Nevertheless, in the midst of the violence and the disobedience of God’s commandments, we find many situations in the Old Testament where God demonstrated His Mercy. We previously discussed how God saved the Gentiles of Nineveh through Jonah. Another example is when God showed mercy to Cain. After he had killed his brother Abel, Cain was afraid that others would kill him so God showed mercy, protected him and put a mark on him. Another beautiful example, that many people are unaware of, is in Ezekiel 16. In this chapter, God expresses His sadness because the Jews had chosen the devil over God. This is expressed when God tells them your father is an Amorite and your mother a Hittite. Then, God uses imagery to describe the state of the Jews. Since the devil is a horrible father, he left the Jews in their blood, naked, the navel cord uncut, etc. Then, God says in verse 8: “When I passed by you again and looked upon you, indeed your time was the time of love; so I spread My wing over you and covered your nakedness. Yes, I swore an oath to you and entered into a covenant with you, and you became Mine,” says the Lord GOD..” God, out of mercy, took them once more under His wings. He washed them, give them silk as clothes, give them a crown, bracelets and more. So, this is imagery from the Old Testament discusses the story of salvation and mercy of God where He saves humanity from their corrupted state.

Finally, why are there so many violent stories in the Old Testament? The answer is quite simple and is found in our understanding of the compilation of the Bible. For our brothers, the Muslims, the Quran is a directed revelation from God to humanity, where you cannot change a syllable, or even translate it. But, for us Christians, we do not treat the Bible in this same manner at all. The Bible is a shared work between God and humanity, where God allows men and women of God to write down what He wills. However, what they write down, especially in the historical section of the Old Testament, is according to the reality they lived in. Unfortunately, that was a very ugly and violent reality! That’s why the Old Testament is full of violence! Because humanity lived in such a fallen state of sin.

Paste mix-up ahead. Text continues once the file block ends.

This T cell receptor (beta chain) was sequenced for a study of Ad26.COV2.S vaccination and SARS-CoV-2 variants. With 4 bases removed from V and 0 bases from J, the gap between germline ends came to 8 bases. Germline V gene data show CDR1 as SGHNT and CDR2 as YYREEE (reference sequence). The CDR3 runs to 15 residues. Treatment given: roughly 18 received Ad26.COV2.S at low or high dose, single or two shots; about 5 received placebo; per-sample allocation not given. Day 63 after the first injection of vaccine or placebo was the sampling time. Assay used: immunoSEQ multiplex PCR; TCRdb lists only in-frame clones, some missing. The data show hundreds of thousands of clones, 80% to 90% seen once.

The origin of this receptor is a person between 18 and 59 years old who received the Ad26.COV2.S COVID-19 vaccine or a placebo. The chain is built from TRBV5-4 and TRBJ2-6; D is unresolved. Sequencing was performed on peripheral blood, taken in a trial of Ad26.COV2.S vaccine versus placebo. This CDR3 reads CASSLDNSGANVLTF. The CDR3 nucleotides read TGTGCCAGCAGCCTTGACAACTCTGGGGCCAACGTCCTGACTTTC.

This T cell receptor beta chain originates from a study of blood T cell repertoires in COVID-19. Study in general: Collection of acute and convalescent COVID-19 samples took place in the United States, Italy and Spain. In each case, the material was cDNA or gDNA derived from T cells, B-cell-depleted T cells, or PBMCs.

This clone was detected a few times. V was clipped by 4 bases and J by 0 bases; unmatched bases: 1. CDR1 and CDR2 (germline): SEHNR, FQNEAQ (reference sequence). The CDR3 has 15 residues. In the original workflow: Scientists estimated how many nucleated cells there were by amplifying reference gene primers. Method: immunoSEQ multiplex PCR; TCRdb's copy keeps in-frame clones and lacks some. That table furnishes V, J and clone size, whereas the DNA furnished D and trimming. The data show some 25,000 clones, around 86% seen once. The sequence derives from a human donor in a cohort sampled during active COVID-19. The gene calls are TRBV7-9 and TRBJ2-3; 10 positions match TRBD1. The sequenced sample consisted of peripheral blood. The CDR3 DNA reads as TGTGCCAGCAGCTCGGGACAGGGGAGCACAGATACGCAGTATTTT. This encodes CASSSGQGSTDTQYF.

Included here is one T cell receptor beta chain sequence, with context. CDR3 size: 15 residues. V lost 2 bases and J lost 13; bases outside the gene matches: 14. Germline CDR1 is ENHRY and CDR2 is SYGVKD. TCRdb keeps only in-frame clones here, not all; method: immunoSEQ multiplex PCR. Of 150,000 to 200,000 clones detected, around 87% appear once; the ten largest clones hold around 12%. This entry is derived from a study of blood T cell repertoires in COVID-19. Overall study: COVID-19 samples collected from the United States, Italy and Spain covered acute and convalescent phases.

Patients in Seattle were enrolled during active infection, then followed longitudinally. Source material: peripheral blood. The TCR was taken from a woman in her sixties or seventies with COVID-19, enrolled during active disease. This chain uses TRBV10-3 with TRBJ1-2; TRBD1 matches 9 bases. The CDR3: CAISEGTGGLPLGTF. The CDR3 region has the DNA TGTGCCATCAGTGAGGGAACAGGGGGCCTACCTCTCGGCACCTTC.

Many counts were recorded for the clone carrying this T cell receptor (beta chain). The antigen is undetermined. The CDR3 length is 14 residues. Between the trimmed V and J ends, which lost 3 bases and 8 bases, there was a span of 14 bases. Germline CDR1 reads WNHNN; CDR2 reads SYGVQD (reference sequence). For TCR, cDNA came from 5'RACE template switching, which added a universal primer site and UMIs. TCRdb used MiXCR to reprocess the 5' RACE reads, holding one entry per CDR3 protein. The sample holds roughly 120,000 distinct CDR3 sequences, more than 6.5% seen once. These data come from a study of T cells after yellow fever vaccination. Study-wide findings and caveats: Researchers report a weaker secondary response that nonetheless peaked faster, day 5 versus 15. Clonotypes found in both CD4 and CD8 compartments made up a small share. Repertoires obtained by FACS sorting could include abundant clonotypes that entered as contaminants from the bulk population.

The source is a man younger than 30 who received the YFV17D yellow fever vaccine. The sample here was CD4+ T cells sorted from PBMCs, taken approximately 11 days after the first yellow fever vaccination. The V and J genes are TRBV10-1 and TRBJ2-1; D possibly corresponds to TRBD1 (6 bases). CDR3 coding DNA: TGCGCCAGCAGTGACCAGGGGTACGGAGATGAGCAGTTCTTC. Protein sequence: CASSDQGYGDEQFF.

In addition, we should understand that not everything was written in the Old Testament (the New Testament either). Let’s look at some numbers. Abraham is dated 2,000 years BC; Malachi, the last prophet, is approx. 400 years BC. Therefore, we have a span of 1,600 years. Now, if we take the 929 chapters of the Old Testament, which exclude the second canonical books for the sake of simplicity, and remove the first 11 chapters prior to Abraham, we have 918 chapters. These 918 chapters divided by 1,600 years gives us 0.57 chapters per year; which is very little. Now we can easily tell that this is relatively nothing. Most of the events that occurred in the Old Testament were not written. The events that were written were the ones that really affected the Jews at that time. The events that made their history. We are all familiar with the concept: “No news is good news”; which means that I would rather receive no news because news is usually bad. This concept is applicable to the Old Testament. Although the Old Testament is not all about violence, the many events that were written where the ones that really impacted the history of the Jews. And these events were often violent because of the fallen reality they lived in. The other events, the ones related to God’s mercy and love weren’t all written down simply because it was the day-to-day events. It was nothing abnormal.

Remember: know your faith, live your faith, and teach your faith!